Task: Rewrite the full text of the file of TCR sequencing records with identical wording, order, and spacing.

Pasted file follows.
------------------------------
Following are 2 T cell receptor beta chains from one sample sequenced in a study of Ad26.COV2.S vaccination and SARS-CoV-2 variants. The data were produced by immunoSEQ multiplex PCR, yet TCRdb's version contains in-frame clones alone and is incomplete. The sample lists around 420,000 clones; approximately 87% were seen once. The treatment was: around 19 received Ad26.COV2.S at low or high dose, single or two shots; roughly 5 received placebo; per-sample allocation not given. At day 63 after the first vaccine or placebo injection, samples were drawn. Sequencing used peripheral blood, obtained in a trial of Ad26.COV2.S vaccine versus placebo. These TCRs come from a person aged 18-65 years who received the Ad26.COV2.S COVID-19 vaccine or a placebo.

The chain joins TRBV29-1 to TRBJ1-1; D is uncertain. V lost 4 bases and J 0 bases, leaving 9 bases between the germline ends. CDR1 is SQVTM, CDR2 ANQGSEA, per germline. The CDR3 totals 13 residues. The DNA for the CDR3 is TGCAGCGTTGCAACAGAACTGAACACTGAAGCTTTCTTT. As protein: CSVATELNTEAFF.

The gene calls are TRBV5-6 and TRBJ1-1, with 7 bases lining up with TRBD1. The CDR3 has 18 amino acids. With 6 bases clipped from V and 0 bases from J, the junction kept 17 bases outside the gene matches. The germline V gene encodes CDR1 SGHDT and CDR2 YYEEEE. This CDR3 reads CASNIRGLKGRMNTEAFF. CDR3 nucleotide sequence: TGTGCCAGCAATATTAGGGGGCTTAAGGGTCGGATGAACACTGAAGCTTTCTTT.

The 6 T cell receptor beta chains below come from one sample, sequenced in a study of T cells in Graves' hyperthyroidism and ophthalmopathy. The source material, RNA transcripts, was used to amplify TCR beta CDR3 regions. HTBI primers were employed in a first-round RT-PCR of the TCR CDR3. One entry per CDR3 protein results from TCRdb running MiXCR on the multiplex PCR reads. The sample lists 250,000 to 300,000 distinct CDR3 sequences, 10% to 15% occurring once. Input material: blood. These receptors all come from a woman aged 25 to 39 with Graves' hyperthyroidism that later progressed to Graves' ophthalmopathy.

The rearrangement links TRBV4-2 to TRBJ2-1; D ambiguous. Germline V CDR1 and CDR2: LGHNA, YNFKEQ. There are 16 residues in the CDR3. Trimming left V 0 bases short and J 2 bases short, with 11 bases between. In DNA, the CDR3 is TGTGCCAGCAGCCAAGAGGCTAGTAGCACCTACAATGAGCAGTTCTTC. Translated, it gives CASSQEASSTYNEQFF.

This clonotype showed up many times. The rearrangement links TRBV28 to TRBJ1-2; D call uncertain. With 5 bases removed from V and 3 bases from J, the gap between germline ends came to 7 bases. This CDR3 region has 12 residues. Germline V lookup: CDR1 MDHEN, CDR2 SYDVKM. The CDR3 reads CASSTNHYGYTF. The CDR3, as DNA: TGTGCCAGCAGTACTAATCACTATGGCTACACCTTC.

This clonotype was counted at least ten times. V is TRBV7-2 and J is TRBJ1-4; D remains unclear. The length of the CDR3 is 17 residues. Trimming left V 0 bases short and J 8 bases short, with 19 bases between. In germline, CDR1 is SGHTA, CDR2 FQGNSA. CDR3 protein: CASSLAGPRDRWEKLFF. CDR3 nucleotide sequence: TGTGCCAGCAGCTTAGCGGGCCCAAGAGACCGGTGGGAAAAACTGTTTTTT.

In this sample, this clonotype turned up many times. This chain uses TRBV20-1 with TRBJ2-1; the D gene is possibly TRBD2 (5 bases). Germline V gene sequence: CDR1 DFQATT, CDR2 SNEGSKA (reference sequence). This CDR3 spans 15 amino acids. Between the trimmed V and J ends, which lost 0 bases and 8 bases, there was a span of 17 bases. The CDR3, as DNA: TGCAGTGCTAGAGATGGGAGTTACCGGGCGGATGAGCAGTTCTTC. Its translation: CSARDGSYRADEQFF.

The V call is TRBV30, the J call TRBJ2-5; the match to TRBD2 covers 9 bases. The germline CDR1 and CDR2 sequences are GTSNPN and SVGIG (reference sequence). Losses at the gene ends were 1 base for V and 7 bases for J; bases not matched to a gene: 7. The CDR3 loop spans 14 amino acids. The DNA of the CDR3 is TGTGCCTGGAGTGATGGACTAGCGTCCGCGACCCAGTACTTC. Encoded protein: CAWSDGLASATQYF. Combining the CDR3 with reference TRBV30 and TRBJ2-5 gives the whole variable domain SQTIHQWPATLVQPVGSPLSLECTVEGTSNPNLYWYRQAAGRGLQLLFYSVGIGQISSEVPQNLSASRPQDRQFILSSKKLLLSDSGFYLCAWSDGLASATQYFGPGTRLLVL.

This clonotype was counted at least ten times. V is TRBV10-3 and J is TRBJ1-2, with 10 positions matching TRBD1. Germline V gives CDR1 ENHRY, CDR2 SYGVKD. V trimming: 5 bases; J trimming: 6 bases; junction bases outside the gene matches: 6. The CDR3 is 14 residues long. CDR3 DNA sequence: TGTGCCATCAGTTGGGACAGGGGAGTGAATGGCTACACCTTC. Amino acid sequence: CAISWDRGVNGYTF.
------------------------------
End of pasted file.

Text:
Following are 2 T cell receptor beta chains from one sample sequenced in a study of Ad26.COV2.S vaccination and SARS-CoV-2 variants. The data were produced by immunoSEQ multiplex PCR, yet TCRdb's version contains in-frame clones alone and is incomplete. The sample lists around 420,000 clones; approximately 87% were seen once. The treatment was: around 19 received Ad26.COV2.S at low or high dose, single or two shots; roughly 5 received placebo; per-sample allocation not given. At day 63 after the first vaccine or placebo injection, samples were drawn. Sequencing used peripheral blood, obtained in a trial of Ad26.COV2.S vaccine versus placebo. These TCRs come from a person aged 18-65 years who received the Ad26.COV2.S COVID-19 vaccine or a placebo.

The chain joins TRBV29-1 to TRBJ1-1; D is uncertain. V lost 4 bases and J 0 bases, leaving 9 bases between the germline ends. CDR1 is SQVTM, CDR2 ANQGSEA, per germline. The CDR3 totals 13 residues. The DNA for the CDR3 is TGCAGCGTTGCAACAGAACTGAACACTGAAGCTTTCTTT. As protein: CSVATELNTEAFF.

The gene calls are TRBV5-6 and TRBJ1-1, with 7 bases lining up with TRBD1. The CDR3 has 18 amino acids. With 6 bases clipped from V and 0 bases from J, the junction kept 17 bases outside the gene matches. The germline V gene encodes CDR1 SGHDT and CDR2 YYEEEE. This CDR3 reads CASNIRGLKGRMNTEAFF. CDR3 nucleotide sequence: TGTGCCAGCAATATTAGGGGGCTTAAGGGTCGGATGAACACTGAAGCTTTCTTT.

The 6 T cell receptor beta chains below come from one sample, sequenced in a study of T cells in Graves' hyperthyroidism and ophthalmopathy. The source material, RNA transcripts, was used to amplify TCR beta CDR3 regions. HTBI primers were employed in a first-round RT-PCR of the TCR CDR3. One entry per CDR3 protein results from TCRdb running MiXCR on the multiplex PCR reads. The sample lists 250,000 to 300,000 distinct CDR3 sequences, 10% to 15% occurring once. Input material: blood. These receptors all come from a woman aged 25 to 39 with Graves' hyperthyroidism that later progressed to Graves' ophthalmopathy.

The rearrangement links TRBV4-2 to TRBJ2-1; D ambiguous. Germline V CDR1 and CDR2: LGHNA, YNFKEQ. There are 16 residues in the CDR3. Trimming left V 0 bases short and J 2 bases short, with 11 bases between. In DNA, the CDR3 is TGTGCCAGCAGCCAAGAGGCTAGTAGCACCTACAATGAGCAGTTCTTC. Translated, it gives CASSQEASSTYNEQFF.

This clonotype showed up many times. The rearrangement links TRBV28 to TRBJ1-2; D call uncertain. With 5 bases removed from V and 3 bases from J, the gap between germline ends came to 7 bases. This CDR3 region has 12 residues. Germline V lookup: CDR1 MDHEN, CDR2 SYDVKM. The CDR3 reads CASSTNHYGYTF. The CDR3, as DNA: TGTGCCAGCAGTACTAATCACTATGGCTACACCTTC.

This clonotype was counted at least ten times. V is TRBV7-2 and J is TRBJ1-4; D remains unclear. The length of the CDR3 is 17 residues. Trimming left V 0 bases short and J 8 bases short, with 19 bases between. In germline, CDR1 is SGHTA, CDR2 FQGNSA. CDR3 protein: CASSLAGPRDRWEKLFF. CDR3 nucleotide sequence: TGTGCCAGCAGCTTAGCGGGCCCAAGAGACCGGTGGGAAAAACTGTTTTTT.

In this sample, this clonotype turned up many times. This chain uses TRBV20-1 with TRBJ2-1; the D gene is possibly TRBD2 (5 bases). Germline V gene sequence: CDR1 DFQATT, CDR2 SNEGSKA (reference sequence). This CDR3 spans 15 amino acids. Between the trimmed V and J ends, which lost 0 bases and 8 bases, there was a span of 17 bases. The CDR3, as DNA: TGCAGTGCTAGAGATGGGAGTTACCGGGCGGATGAGCAGTTCTTC. Its translation: CSARDGSYRADEQFF.

The V call is TRBV30, the J call TRBJ2-5; the match to TRBD2 covers 9 bases. The germline CDR1 and CDR2 sequences are GTSNPN and SVGIG (reference sequence). Losses at the gene ends were 1 base for V and 7 bases for J; bases not matched to a gene: 7. The CDR3 loop spans 14 amino acids. The DNA of the CDR3 is TGTGCCTGGAGTGATGGACTAGCGTCCGCGACCCAGTACTTC. Encoded protein: CAWSDGLASATQYF. Combining the CDR3 with reference TRBV30 and TRBJ2-5 gives the whole variable domain SQTIHQWPATLVQPVGSPLSLECTVEGTSNPNLYWYRQAAGRGLQLLFYSVGIGQISSEVPQNLSASRPQDRQFILSSKKLLLSDSGFYLCAWSDGLASATQYFGPGTRLLVL.

This clonotype was counted at least ten times. V is TRBV10-3 and J is TRBJ1-2, with 10 positions matching TRBD1. Germline V gives CDR1 ENHRY, CDR2 SYGVKD. V trimming: 5 bases; J trimming: 6 bases; junction bases outside the gene matches: 6. The CDR3 is 14 residues long. CDR3 DNA sequence: TGTGCCATCAGTTGGGACAGGGGAGTGAATGGCTACACCTTC. Amino acid sequence: CAISWDRGVNGYTF.